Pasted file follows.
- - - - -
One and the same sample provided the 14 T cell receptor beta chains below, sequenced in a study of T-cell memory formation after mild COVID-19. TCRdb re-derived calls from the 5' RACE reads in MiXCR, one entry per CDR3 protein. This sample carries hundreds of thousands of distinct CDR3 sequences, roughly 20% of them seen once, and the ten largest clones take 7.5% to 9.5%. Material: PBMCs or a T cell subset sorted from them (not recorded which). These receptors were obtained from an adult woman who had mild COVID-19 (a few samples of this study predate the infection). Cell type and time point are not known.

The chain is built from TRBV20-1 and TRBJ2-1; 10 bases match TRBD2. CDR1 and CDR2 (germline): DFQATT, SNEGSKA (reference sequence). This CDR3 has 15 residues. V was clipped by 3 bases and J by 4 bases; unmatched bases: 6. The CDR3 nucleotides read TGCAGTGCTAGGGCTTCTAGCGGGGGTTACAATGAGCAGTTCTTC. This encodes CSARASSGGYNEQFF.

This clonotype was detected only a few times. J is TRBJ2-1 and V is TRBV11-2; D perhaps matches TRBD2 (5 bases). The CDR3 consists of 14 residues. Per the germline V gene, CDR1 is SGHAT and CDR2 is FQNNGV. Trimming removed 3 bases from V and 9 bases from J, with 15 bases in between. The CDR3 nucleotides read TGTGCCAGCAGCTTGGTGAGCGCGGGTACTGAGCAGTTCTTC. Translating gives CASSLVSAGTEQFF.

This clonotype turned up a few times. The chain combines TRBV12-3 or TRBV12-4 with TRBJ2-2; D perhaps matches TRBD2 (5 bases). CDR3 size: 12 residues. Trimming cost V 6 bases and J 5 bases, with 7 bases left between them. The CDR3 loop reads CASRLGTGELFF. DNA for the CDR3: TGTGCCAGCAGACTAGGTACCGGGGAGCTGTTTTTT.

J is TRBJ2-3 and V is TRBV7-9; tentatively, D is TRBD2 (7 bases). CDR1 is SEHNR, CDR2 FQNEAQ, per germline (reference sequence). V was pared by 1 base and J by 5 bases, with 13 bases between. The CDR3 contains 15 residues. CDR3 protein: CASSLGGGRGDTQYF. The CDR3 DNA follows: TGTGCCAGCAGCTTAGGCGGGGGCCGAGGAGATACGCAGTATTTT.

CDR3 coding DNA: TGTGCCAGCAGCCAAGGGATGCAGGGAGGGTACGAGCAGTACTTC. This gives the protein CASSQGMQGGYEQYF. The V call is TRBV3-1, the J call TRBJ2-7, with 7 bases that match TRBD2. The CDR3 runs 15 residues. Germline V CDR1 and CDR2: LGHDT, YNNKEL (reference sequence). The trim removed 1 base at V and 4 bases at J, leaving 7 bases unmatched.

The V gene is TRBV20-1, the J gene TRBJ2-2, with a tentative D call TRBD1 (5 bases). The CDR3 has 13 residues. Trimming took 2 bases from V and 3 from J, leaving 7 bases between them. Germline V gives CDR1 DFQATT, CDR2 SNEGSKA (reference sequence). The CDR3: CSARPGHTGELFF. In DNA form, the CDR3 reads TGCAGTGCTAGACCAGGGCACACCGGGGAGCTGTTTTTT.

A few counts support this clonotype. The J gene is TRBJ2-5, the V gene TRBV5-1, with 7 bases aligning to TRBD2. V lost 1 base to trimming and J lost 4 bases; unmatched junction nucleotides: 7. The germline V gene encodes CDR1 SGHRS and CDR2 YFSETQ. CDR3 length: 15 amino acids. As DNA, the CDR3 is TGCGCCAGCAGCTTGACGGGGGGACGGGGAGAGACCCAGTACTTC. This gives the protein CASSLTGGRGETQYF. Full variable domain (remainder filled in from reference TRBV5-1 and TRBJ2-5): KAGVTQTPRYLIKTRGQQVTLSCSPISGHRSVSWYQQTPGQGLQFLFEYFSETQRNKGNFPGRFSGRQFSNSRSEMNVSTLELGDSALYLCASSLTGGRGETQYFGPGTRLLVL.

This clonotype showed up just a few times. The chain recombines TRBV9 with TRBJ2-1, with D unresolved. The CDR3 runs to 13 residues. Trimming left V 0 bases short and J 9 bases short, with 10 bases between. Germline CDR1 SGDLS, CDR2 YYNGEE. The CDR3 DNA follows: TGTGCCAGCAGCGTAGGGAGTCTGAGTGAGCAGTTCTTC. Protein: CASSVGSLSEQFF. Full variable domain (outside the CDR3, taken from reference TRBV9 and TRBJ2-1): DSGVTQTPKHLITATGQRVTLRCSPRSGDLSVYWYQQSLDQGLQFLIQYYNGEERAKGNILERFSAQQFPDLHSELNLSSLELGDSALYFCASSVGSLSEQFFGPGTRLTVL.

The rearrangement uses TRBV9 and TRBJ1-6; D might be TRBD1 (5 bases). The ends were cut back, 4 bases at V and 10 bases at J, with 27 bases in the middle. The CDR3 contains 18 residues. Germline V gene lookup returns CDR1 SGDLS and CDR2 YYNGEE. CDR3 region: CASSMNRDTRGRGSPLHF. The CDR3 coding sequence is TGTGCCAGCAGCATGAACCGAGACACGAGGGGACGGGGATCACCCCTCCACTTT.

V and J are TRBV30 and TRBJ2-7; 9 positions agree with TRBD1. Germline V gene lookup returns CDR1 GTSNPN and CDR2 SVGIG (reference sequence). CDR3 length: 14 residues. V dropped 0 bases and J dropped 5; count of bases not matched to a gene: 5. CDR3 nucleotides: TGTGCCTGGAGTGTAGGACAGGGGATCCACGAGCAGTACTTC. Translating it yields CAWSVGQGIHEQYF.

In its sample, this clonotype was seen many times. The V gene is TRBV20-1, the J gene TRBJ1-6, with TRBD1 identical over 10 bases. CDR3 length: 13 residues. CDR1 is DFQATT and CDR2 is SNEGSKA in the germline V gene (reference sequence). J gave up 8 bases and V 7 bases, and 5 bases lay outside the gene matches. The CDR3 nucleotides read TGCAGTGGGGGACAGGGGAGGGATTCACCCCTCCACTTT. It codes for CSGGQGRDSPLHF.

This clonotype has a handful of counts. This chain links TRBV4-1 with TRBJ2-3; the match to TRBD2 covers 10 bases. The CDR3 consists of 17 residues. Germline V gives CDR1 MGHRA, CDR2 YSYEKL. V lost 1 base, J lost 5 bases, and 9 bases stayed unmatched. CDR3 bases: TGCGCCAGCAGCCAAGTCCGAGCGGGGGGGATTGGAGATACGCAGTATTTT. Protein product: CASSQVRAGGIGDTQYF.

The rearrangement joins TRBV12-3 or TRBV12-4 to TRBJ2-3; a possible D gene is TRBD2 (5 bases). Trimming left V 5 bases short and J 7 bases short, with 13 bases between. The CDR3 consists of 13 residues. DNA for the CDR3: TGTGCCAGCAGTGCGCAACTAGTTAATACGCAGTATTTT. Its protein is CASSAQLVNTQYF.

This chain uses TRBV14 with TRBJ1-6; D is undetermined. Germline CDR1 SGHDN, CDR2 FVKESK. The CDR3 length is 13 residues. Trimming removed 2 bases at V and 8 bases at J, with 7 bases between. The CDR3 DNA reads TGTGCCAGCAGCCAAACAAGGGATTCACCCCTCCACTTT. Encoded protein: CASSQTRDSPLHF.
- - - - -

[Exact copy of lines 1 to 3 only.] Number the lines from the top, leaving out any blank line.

One and the same sample provided the 14 T cell receptor beta chains below, sequenced in a study of T-cell memory formation after mild COVID-19. TCRdb re-derived calls from the 5' RACE reads in MiXCR, one entry per CDR3 protein. This sample carries hundreds of thousands of distinct CDR3 sequences, roughly 20% of them seen once, and the ten largest clones take 7.5% to 9.5%. Material: PBMCs or a T cell subset sorted from them (not recorded which). These receptors were obtained from an adult woman who had mild COVID-19 (a few samples of this study predate the infection). Cell type and time point are not known.

The chain is built from TRBV20-1 and TRBJ2-1; 10 bases match TRBD2. CDR1 and CDR2 (germline): DFQATT, SNEGSKA (reference sequence). This CDR3 has 15 residues. V was clipped by 3 bases and J by 4 bases; unmatched bases: 6. The CDR3 nucleotides read TGCAGTGCTAGGGCTTCTAGCGGGGGTTACAATGAGCAGTTCTTC. This encodes CSARASSGGYNEQFF.

This clonotype was detected only a few times. J is TRBJ2-1 and V is TRBV11-2; D perhaps matches TRBD2 (5 bases). The CDR3 consists of 14 residues. Per the germline V gene, CDR1 is SGHAT and CDR2 is FQNNGV. Trimming removed 3 bases from V and 9 bases from J, with 15 bases in between. The CDR3 nucleotides read TGTGCCAGCAGCTTGGTGAGCGCGGGTACTGAGCAGTTCTTC. Translating gives CASSLVSAGTEQFF.